What's right about Apple products

Why I Stop Buying New Apple Products

A few years ago I was still as excited about my new MacBook Air as a child on Christmas morning. Today I only feel disappointed in Apple. A comment on why I keep cherishing my old Apple products and not buying new ones.

Since Steve Jobs died in 2011, Apple doesn't seem to pursue the same level of perfection as it used to be. The company has become less reliable, professional and customer-friendly - and that annoys me a lot.

For example, I recently noticed that my iPhone silicone case, which was just four months old, had got two tears. The protective cover was a gift from the Apple Store in Hamburg. Your original price: 45 euros.

Of course, I was annoyed that the expensive shell tears after a few months - and that twice. When I wanted to complain about it in the Apple Store on site, I received only one rejection.

The tears are considered normal signs of wear and tear that occur when you take the iPhone out of the case. In that case, the one-year product guarantee does not apply, a friendly employee explained to me.

At that moment, I didn't want to tolerate Apple any longer. The shell wasn't my only problem with the company.

Apple, now pull yourself together!

Apple products are damn expensive, they always have been. Of course you don't have to buy them. But once you enjoy spending the money, it can be frustrating when the product you bought has to be repaired or replaced a short time later.

I used to like to save up for a new MacBook or iPad because I knew that the devices would reliably accompany me for many years. I wouldn't have to worry about broken keyboards, crashing programs and other problems.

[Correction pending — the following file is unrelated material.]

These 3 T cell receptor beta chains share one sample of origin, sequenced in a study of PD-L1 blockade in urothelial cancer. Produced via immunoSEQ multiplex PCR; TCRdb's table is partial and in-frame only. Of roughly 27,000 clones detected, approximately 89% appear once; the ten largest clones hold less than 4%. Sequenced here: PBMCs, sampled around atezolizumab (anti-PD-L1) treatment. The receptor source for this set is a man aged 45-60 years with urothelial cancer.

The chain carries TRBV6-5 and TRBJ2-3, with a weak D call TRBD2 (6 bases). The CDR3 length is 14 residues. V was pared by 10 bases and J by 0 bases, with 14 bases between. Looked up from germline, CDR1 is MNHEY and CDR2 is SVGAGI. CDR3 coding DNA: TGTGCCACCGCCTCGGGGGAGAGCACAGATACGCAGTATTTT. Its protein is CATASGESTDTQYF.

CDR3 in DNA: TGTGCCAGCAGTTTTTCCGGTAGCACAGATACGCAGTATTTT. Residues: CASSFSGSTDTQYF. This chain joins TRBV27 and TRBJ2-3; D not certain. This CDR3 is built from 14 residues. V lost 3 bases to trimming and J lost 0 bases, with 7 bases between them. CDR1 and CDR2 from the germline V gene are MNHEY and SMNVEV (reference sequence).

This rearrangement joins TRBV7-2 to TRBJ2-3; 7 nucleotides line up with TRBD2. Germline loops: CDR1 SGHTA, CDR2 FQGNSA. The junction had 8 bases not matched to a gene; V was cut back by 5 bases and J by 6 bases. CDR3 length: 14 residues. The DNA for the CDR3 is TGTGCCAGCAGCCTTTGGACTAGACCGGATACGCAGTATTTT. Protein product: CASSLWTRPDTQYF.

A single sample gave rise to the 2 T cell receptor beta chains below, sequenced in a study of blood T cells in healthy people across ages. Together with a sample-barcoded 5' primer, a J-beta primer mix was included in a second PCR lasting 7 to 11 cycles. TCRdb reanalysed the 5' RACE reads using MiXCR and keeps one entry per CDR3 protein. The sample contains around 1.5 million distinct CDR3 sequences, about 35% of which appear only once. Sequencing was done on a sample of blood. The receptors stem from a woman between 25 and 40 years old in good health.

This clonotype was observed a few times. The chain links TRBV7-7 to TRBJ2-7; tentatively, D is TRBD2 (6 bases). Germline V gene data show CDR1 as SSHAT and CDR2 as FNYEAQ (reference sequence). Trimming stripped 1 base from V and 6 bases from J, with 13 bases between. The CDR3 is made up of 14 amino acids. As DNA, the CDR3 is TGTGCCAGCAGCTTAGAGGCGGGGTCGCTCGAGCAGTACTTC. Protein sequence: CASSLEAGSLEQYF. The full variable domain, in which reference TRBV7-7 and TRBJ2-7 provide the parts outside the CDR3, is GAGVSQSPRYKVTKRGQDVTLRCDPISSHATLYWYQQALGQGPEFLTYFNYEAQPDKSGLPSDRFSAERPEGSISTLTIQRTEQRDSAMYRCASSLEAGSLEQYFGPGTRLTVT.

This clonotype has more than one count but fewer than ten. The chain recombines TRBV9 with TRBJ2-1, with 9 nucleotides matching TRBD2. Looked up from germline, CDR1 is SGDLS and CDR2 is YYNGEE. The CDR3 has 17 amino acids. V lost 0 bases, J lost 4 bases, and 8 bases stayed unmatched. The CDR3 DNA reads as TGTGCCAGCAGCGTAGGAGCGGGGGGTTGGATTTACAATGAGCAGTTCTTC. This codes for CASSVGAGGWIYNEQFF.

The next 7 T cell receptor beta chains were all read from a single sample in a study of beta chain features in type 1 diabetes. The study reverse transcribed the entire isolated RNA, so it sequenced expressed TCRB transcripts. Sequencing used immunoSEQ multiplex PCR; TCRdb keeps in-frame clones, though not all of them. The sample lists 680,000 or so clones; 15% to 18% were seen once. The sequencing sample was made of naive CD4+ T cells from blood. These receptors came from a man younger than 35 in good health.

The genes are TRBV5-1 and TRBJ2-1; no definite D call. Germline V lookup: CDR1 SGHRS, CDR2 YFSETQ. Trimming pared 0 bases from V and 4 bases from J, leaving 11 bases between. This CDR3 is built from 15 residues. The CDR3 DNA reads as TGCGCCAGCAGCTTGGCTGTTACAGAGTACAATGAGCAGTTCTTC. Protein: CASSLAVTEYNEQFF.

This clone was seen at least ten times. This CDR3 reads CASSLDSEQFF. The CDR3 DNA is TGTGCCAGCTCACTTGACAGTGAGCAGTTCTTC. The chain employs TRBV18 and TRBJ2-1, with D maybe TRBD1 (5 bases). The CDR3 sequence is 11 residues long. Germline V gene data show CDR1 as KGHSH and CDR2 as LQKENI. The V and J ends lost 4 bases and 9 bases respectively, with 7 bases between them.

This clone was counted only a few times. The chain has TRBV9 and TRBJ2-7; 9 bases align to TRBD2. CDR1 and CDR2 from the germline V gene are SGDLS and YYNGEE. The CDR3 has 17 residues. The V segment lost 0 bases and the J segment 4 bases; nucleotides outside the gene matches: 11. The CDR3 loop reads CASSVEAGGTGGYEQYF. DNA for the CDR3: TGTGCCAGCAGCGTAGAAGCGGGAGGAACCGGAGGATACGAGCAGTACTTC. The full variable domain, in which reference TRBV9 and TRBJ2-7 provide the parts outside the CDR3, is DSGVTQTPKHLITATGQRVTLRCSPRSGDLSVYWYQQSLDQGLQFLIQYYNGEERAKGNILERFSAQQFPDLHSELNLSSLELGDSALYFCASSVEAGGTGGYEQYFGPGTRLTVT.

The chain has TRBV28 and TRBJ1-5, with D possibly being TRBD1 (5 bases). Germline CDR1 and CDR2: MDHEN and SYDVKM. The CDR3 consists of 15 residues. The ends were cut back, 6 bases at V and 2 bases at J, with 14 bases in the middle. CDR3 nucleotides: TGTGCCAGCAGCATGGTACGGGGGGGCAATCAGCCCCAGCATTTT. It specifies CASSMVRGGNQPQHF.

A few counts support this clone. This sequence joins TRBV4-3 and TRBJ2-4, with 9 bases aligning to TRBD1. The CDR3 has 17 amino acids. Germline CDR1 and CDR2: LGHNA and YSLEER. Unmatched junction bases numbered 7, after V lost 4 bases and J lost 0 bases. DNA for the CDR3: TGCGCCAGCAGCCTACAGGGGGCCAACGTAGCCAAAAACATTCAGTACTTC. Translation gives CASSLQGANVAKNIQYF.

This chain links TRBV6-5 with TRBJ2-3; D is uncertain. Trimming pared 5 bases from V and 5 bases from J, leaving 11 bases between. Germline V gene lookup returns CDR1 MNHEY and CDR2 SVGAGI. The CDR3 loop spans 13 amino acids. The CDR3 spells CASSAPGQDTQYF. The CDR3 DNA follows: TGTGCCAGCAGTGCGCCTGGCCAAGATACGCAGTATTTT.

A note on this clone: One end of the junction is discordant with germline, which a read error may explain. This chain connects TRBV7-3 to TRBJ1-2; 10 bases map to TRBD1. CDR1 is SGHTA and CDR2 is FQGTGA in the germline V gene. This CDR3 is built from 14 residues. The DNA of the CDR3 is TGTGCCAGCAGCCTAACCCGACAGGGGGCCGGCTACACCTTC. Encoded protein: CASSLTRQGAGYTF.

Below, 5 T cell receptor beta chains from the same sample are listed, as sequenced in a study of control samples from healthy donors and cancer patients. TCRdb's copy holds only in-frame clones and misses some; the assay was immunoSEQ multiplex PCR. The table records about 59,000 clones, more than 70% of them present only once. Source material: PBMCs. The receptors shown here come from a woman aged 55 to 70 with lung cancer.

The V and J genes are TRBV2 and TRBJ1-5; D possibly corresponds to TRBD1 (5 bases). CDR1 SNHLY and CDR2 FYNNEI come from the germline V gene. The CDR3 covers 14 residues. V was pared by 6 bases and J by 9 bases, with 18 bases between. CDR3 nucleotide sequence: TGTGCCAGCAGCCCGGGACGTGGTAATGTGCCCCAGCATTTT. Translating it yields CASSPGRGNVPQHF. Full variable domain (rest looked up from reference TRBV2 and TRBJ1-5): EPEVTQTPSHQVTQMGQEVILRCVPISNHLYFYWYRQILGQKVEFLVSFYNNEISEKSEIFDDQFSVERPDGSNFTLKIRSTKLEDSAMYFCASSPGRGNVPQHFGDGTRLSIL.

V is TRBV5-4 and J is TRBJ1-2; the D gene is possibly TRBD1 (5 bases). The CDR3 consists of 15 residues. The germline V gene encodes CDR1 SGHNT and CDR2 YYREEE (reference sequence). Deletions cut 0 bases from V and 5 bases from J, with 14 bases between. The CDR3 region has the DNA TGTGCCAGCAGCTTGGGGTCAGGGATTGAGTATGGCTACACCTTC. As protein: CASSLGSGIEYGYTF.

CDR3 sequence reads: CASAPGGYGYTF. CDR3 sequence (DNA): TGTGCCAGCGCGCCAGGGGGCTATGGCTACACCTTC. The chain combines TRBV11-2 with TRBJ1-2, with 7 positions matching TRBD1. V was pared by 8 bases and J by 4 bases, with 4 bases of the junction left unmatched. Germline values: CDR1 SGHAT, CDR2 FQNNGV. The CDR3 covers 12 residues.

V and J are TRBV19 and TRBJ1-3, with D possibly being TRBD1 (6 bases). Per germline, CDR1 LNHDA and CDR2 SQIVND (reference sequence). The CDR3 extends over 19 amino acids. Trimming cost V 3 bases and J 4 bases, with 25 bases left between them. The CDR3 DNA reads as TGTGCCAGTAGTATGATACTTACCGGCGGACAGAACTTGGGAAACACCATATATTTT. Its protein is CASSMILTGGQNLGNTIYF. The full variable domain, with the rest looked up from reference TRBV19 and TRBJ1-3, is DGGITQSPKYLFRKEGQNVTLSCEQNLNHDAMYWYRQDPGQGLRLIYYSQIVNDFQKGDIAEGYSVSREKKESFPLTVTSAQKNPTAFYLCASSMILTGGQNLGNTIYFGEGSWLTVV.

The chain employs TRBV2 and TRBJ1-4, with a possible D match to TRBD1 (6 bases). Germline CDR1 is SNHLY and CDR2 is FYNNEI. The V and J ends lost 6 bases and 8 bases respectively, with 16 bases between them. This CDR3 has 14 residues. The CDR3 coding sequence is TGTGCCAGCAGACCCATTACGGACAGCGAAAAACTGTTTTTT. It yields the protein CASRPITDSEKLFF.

Today I complain that my new protective cover tears after a few months, the keyboard of my MacBook Pro jams and sometimes it doesn't run as smoothly as I was used to from Apple.

Apple once stood for perfection, and it no longer does that. Of course, it also has to do with our consumer behavior that Apple is releasing new products at ever shorter intervals.

But competitors such as Samsung are also under the same pressure, bringing out cheaper and, in some areas, perhaps also technically better devices.

So why doesn't Apple manage to pull itself together and get back to perfection?

I stop buying new Apple products

Until the company can find an answer to this question, I will not buy any new Apple products. I have the feeling that the older devices are much more reliable than the new ones.

Meanwhile, I am learning to appreciate the MacBook Air with the shining apple, my Bluetooth keyboard from 2009 and my admittedly comparatively new iPhone X more than ever.

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I've been using this and several other Apple devices for several years - and none of them have disappointed or let me down.

That may only reflect my own experience with Apple. But I also notice in my circle of friends and acquaintances that new Apple products are more prone to minor ailments than the old ones.

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